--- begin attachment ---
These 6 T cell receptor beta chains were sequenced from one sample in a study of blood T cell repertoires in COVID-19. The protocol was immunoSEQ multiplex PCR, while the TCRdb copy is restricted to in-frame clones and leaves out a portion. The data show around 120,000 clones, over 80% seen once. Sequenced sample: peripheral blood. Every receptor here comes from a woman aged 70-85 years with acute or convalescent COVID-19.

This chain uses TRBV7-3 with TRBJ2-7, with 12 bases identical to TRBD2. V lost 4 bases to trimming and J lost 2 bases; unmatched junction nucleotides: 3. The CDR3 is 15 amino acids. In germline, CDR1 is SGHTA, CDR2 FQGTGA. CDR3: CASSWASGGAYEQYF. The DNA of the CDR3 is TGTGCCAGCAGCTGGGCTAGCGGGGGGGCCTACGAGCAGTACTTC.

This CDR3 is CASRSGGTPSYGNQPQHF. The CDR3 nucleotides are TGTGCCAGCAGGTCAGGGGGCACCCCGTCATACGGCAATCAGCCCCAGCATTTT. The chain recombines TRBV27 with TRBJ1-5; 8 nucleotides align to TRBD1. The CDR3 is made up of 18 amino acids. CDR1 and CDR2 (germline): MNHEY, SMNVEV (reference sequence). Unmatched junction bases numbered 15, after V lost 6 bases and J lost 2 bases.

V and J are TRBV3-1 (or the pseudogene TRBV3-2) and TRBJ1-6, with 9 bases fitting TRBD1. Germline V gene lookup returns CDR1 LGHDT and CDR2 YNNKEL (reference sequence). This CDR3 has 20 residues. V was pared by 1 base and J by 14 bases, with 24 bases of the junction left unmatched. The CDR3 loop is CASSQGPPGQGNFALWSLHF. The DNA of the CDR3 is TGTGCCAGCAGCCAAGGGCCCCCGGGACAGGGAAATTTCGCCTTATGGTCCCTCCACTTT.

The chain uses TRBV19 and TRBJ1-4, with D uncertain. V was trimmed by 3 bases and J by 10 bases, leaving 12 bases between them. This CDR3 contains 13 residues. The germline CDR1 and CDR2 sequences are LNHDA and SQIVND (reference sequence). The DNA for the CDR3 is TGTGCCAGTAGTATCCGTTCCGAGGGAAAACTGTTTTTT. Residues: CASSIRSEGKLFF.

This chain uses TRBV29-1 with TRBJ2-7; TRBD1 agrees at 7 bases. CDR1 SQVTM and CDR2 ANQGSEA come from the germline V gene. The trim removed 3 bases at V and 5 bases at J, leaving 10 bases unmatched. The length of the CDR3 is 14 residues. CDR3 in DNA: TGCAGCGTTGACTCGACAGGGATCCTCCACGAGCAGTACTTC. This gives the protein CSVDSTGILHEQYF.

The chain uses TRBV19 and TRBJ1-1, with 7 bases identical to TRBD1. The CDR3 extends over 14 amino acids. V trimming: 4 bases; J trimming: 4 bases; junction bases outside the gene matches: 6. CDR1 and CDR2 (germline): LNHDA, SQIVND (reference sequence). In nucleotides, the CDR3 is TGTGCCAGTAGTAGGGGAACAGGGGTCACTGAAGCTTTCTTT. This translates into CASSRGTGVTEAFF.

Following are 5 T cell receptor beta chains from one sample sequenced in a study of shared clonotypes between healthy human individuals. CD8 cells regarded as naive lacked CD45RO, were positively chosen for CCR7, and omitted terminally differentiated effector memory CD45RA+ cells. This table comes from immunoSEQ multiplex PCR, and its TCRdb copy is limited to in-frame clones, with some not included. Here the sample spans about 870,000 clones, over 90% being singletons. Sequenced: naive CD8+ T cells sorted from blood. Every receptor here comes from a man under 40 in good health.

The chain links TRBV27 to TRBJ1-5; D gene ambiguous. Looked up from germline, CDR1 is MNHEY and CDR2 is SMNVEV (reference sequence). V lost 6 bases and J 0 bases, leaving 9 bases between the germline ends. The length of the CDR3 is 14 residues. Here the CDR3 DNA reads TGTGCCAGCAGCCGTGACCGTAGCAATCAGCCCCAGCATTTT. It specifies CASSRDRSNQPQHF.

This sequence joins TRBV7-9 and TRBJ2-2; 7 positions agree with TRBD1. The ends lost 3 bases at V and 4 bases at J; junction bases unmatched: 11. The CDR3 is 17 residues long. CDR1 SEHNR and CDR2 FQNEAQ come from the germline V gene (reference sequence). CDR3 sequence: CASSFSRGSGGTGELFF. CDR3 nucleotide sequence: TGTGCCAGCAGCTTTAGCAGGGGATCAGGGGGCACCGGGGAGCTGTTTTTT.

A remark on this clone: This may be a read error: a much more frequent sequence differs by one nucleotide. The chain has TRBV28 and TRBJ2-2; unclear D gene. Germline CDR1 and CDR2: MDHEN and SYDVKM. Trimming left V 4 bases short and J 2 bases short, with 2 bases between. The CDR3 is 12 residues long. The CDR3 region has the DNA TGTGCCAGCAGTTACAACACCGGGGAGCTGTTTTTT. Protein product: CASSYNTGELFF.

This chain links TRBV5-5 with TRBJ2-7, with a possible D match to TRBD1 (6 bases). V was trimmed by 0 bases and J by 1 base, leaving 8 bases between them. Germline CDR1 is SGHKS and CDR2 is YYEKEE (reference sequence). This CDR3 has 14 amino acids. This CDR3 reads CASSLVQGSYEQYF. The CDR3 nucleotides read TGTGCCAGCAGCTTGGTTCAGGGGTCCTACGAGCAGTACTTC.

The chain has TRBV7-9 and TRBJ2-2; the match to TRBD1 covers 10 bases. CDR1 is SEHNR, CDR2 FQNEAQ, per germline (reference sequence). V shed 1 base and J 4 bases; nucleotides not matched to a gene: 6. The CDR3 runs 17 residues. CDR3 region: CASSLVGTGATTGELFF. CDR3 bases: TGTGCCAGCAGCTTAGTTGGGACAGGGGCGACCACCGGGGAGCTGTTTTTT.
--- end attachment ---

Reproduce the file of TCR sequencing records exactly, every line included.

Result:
These 6 T cell receptor beta chains were sequenced from one sample in a study of blood T cell repertoires in COVID-19. The protocol was immunoSEQ multiplex PCR, while the TCRdb copy is restricted to in-frame clones and leaves out a portion. The data show around 120,000 clones, over 80% seen once. Sequenced sample: peripheral blood. Every receptor here comes from a woman aged 70-85 years with acute or convalescent COVID-19.

This chain uses TRBV7-3 with TRBJ2-7, with 12 bases identical to TRBD2. V lost 4 bases to trimming and J lost 2 bases; unmatched junction nucleotides: 3. The CDR3 is 15 amino acids. In germline, CDR1 is SGHTA, CDR2 FQGTGA. CDR3: CASSWASGGAYEQYF. The DNA of the CDR3 is TGTGCCAGCAGCTGGGCTAGCGGGGGGGCCTACGAGCAGTACTTC.

This CDR3 is CASRSGGTPSYGNQPQHF. The CDR3 nucleotides are TGTGCCAGCAGGTCAGGGGGCACCCCGTCATACGGCAATCAGCCCCAGCATTTT. The chain recombines TRBV27 with TRBJ1-5; 8 nucleotides align to TRBD1. The CDR3 is made up of 18 amino acids. CDR1 and CDR2 (germline): MNHEY, SMNVEV (reference sequence). Unmatched junction bases numbered 15, after V lost 6 bases and J lost 2 bases.

V and J are TRBV3-1 (or the pseudogene TRBV3-2) and TRBJ1-6, with 9 bases fitting TRBD1. Germline V gene lookup returns CDR1 LGHDT and CDR2 YNNKEL (reference sequence). This CDR3 has 20 residues. V was pared by 1 base and J by 14 bases, with 24 bases of the junction left unmatched. The CDR3 loop is CASSQGPPGQGNFALWSLHF. The DNA of the CDR3 is TGTGCCAGCAGCCAAGGGCCCCCGGGACAGGGAAATTTCGCCTTATGGTCCCTCCACTTT.

The chain uses TRBV19 and TRBJ1-4, with D uncertain. V was trimmed by 3 bases and J by 10 bases, leaving 12 bases between them. This CDR3 contains 13 residues. The germline CDR1 and CDR2 sequences are LNHDA and SQIVND (reference sequence). The DNA for the CDR3 is TGTGCCAGTAGTATCCGTTCCGAGGGAAAACTGTTTTTT. Residues: CASSIRSEGKLFF.

This chain uses TRBV29-1 with TRBJ2-7; TRBD1 agrees at 7 bases. CDR1 SQVTM and CDR2 ANQGSEA come from the germline V gene. The trim removed 3 bases at V and 5 bases at J, leaving 10 bases unmatched. The length of the CDR3 is 14 residues. CDR3 in DNA: TGCAGCGTTGACTCGACAGGGATCCTCCACGAGCAGTACTTC. This gives the protein CSVDSTGILHEQYF.

The chain uses TRBV19 and TRBJ1-1, with 7 bases identical to TRBD1. The CDR3 extends over 14 amino acids. V trimming: 4 bases; J trimming: 4 bases; junction bases outside the gene matches: 6. CDR1 and CDR2 (germline): LNHDA, SQIVND (reference sequence). In nucleotides, the CDR3 is TGTGCCAGTAGTAGGGGAACAGGGGTCACTGAAGCTTTCTTT. This translates into CASSRGTGVTEAFF.

Following are 5 T cell receptor beta chains from one sample sequenced in a study of shared clonotypes between healthy human individuals. CD8 cells regarded as naive lacked CD45RO, were positively chosen for CCR7, and omitted terminally differentiated effector memory CD45RA+ cells. This table comes from immunoSEQ multiplex PCR, and its TCRdb copy is limited to in-frame clones, with some not included. Here the sample spans about 870,000 clones, over 90% being singletons. Sequenced: naive CD8+ T cells sorted from blood. Every receptor here comes from a man under 40 in good health.

The chain links TRBV27 to TRBJ1-5; D gene ambiguous. Looked up from germline, CDR1 is MNHEY and CDR2 is SMNVEV (reference sequence). V lost 6 bases and J 0 bases, leaving 9 bases between the germline ends. The length of the CDR3 is 14 residues. Here the CDR3 DNA reads TGTGCCAGCAGCCGTGACCGTAGCAATCAGCCCCAGCATTTT. It specifies CASSRDRSNQPQHF.

This sequence joins TRBV7-9 and TRBJ2-2; 7 positions agree with TRBD1. The ends lost 3 bases at V and 4 bases at J; junction bases unmatched: 11. The CDR3 is 17 residues long. CDR1 SEHNR and CDR2 FQNEAQ come from the germline V gene (reference sequence). CDR3 sequence: CASSFSRGSGGTGELFF. CDR3 nucleotide sequence: TGTGCCAGCAGCTTTAGCAGGGGATCAGGGGGCACCGGGGAGCTGTTTTTT.

A remark on this clone: This may be a read error: a much more frequent sequence differs by one nucleotide. The chain has TRBV28 and TRBJ2-2; unclear D gene. Germline CDR1 and CDR2: MDHEN and SYDVKM. Trimming left V 4 bases short and J 2 bases short, with 2 bases between. The CDR3 is 12 residues long. The CDR3 region has the DNA TGTGCCAGCAGTTACAACACCGGGGAGCTGTTTTTT. Protein product: CASSYNTGELFF.

This chain links TRBV5-5 with TRBJ2-7, with a possible D match to TRBD1 (6 bases). V was trimmed by 0 bases and J by 1 base, leaving 8 bases between them. Germline CDR1 is SGHKS and CDR2 is YYEKEE (reference sequence). This CDR3 has 14 amino acids. This CDR3 reads CASSLVQGSYEQYF. The CDR3 nucleotides read TGTGCCAGCAGCTTGGTTCAGGGGTCCTACGAGCAGTACTTC.

The chain has TRBV7-9 and TRBJ2-2; the match to TRBD1 covers 10 bases. CDR1 is SEHNR, CDR2 FQNEAQ, per germline (reference sequence). V shed 1 base and J 4 bases; nucleotides not matched to a gene: 6. The CDR3 runs 17 residues. CDR3 region: CASSLVGTGATTGELFF. CDR3 bases: TGTGCCAGCAGCTTAGTTGGGACAGGGGCGACCACCGGGGAGCTGTTTTTT.